Not judging how the U.S. stopped that war. Just telling you that if you or anyone else refs it as terrorism, please accept my express permission to laugh that shit off.
If a non-state actor detonated a nuke anywhere, at any time–in the known universe–it would be a terrorist act. If a state actor did, it would very likely be a war crime–though due process would be in play at that point. (I’m lookin’ real hard at you, North Korea…) And if a non-state actor managed such an amazing act, there would be some serious due diligence to find out if a state was behind it somewhere along the line.
Terrorism may include murder, but murder is murder. Murder for political gain by a non-state actor is terrorism… but so are many other things. Selling a gun to a non-state actor to commit said murder is also terrorism. It’s a long list, but more or less specific. And again, has nothing at all to do with WWII. And none of the three listed major engagements (if you could even call any of them that) would not seriously even be considered war crimes. At least not by any legitimate military command or JAG. Or even by any real international conventions, then or now.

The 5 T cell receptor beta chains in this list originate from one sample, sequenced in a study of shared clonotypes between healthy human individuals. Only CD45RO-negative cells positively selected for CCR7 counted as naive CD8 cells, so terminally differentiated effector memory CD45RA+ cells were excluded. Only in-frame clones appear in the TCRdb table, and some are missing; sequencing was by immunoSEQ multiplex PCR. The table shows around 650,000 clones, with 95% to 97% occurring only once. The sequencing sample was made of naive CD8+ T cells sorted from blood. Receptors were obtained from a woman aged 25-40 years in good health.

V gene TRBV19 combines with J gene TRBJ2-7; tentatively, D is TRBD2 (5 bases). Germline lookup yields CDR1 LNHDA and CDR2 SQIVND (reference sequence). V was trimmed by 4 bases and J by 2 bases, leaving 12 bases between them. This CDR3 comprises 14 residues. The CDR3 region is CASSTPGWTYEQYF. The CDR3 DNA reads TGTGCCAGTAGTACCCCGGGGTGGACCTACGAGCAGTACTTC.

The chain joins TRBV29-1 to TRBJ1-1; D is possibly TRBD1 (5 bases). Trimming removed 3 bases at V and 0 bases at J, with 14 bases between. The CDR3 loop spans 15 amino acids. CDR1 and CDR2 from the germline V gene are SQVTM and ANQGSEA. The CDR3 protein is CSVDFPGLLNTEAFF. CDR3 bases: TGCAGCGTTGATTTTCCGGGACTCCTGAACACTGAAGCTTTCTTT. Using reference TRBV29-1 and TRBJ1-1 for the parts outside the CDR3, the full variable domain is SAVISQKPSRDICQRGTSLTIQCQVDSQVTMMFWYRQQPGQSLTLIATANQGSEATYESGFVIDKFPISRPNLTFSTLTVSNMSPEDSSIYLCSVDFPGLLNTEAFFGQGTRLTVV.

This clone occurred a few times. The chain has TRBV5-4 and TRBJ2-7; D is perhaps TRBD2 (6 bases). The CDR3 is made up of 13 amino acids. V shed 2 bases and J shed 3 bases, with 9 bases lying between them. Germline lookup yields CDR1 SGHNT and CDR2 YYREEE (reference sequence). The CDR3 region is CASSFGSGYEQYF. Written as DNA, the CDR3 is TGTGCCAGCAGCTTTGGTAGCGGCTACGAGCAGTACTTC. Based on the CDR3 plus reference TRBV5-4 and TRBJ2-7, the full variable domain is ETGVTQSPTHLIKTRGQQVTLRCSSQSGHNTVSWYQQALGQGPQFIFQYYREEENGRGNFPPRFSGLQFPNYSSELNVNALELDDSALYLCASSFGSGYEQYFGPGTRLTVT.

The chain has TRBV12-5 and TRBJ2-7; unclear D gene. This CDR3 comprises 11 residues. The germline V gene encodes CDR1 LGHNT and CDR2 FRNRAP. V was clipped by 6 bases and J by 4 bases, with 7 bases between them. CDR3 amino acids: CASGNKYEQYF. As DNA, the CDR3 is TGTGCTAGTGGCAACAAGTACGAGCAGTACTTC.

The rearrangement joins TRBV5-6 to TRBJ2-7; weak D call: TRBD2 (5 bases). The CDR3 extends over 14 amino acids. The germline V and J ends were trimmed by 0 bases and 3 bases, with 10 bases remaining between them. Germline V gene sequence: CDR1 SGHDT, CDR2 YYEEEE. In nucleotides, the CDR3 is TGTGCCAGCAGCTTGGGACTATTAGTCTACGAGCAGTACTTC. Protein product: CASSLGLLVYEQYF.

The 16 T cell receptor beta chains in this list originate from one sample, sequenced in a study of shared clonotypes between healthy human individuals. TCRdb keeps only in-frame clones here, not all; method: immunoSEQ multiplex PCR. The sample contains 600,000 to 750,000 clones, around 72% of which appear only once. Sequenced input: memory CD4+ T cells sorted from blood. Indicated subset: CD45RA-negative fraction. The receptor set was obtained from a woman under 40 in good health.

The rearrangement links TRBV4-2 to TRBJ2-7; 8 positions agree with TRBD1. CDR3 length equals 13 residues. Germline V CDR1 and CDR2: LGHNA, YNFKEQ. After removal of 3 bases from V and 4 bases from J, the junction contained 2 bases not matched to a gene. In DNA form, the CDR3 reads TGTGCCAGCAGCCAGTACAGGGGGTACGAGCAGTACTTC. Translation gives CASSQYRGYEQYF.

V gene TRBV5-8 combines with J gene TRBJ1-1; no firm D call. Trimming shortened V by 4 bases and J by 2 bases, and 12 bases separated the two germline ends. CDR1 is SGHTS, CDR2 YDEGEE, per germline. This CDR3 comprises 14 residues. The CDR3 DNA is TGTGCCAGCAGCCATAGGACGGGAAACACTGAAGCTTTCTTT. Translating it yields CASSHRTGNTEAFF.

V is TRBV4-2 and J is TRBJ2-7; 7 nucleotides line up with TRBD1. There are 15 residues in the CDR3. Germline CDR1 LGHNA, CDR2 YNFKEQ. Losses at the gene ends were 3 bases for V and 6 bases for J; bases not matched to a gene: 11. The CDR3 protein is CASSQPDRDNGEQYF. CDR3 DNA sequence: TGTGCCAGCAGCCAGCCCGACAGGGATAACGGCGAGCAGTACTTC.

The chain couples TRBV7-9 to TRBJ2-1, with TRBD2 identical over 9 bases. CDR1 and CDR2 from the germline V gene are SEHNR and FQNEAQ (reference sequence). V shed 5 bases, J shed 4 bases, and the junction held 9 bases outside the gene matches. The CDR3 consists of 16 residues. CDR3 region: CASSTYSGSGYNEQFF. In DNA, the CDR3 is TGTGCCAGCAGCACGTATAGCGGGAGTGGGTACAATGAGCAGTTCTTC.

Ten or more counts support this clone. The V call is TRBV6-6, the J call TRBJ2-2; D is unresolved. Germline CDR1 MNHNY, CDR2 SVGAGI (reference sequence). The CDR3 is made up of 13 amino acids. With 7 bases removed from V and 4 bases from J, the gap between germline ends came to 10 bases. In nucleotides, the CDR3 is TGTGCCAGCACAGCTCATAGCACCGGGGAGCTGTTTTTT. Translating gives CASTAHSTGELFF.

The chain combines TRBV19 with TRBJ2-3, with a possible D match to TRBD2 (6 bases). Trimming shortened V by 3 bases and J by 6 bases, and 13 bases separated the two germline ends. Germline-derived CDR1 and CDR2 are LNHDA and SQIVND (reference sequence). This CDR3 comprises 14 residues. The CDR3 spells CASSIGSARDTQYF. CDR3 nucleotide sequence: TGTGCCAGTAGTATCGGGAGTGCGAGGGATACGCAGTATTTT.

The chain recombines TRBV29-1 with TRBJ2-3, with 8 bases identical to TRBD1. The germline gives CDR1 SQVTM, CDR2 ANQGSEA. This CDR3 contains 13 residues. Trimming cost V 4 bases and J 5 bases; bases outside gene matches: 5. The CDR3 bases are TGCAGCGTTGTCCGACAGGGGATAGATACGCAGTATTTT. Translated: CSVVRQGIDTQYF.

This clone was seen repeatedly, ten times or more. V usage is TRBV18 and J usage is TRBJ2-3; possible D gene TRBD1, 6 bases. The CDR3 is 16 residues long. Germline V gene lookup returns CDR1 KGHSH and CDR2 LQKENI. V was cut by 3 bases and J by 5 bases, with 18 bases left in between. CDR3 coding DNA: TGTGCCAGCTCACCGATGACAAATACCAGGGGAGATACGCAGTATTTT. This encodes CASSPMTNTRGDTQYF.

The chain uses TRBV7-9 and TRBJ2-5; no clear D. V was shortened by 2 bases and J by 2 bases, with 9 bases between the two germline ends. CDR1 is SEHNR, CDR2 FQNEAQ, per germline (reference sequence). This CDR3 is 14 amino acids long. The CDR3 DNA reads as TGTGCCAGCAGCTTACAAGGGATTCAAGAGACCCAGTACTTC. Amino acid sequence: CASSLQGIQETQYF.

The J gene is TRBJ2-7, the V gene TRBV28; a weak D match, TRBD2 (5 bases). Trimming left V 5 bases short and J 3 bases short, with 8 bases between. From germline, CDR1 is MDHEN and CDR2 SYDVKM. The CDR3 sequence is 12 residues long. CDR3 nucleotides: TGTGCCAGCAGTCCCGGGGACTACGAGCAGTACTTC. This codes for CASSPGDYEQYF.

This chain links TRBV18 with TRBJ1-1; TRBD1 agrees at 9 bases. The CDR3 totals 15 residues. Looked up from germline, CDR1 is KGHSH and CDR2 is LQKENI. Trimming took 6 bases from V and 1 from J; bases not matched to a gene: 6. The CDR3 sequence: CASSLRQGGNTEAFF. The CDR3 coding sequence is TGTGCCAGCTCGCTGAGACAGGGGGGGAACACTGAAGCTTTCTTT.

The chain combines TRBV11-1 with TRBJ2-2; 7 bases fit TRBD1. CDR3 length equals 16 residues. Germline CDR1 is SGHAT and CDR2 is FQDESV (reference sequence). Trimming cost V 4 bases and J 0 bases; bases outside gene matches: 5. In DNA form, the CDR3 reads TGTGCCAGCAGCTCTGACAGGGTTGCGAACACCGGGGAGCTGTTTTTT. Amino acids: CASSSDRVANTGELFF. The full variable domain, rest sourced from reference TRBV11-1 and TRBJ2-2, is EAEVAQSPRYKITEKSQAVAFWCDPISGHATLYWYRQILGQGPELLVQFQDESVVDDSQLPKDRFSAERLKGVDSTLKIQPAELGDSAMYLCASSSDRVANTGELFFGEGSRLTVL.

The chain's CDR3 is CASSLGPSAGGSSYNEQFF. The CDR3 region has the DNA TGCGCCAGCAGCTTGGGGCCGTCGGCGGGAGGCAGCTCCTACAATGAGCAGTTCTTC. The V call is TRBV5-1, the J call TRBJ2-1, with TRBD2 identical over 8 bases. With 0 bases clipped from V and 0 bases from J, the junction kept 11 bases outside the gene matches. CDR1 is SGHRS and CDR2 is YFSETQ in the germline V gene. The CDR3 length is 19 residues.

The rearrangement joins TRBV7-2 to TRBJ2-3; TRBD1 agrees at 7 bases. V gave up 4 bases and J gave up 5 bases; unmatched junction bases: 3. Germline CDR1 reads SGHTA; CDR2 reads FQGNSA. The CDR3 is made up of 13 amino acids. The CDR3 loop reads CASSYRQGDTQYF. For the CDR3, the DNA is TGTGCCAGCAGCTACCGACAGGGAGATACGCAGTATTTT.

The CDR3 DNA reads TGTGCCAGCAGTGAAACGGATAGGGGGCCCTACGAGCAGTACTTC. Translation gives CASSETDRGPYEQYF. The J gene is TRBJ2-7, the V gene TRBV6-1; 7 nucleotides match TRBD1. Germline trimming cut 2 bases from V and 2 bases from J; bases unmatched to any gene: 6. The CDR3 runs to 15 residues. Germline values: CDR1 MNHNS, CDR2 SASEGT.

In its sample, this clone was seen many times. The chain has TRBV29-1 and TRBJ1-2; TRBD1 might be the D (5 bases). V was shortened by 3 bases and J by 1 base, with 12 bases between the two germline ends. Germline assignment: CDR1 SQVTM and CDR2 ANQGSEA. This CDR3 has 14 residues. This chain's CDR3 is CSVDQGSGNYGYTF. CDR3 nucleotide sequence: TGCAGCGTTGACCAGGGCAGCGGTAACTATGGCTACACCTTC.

And, with regards to our nukes, we *did* warn them–repeatedly–and even asked nicely that Japan stop doing the shit it was doing. And even said that if they did not stop we would bring down the fires of heaven on them. I think we held true to that promise. Our warnings and surrender requests were legally tendered and issued, which meant–to a great degree–Japan was in absentia accepting responsibility for what would follow. Of course, no one knew what we were going to do, but that doesn’t change the legal rules, really. Cities melting just kinda adds to the gravity of thinking your bullshit decisions through a little better.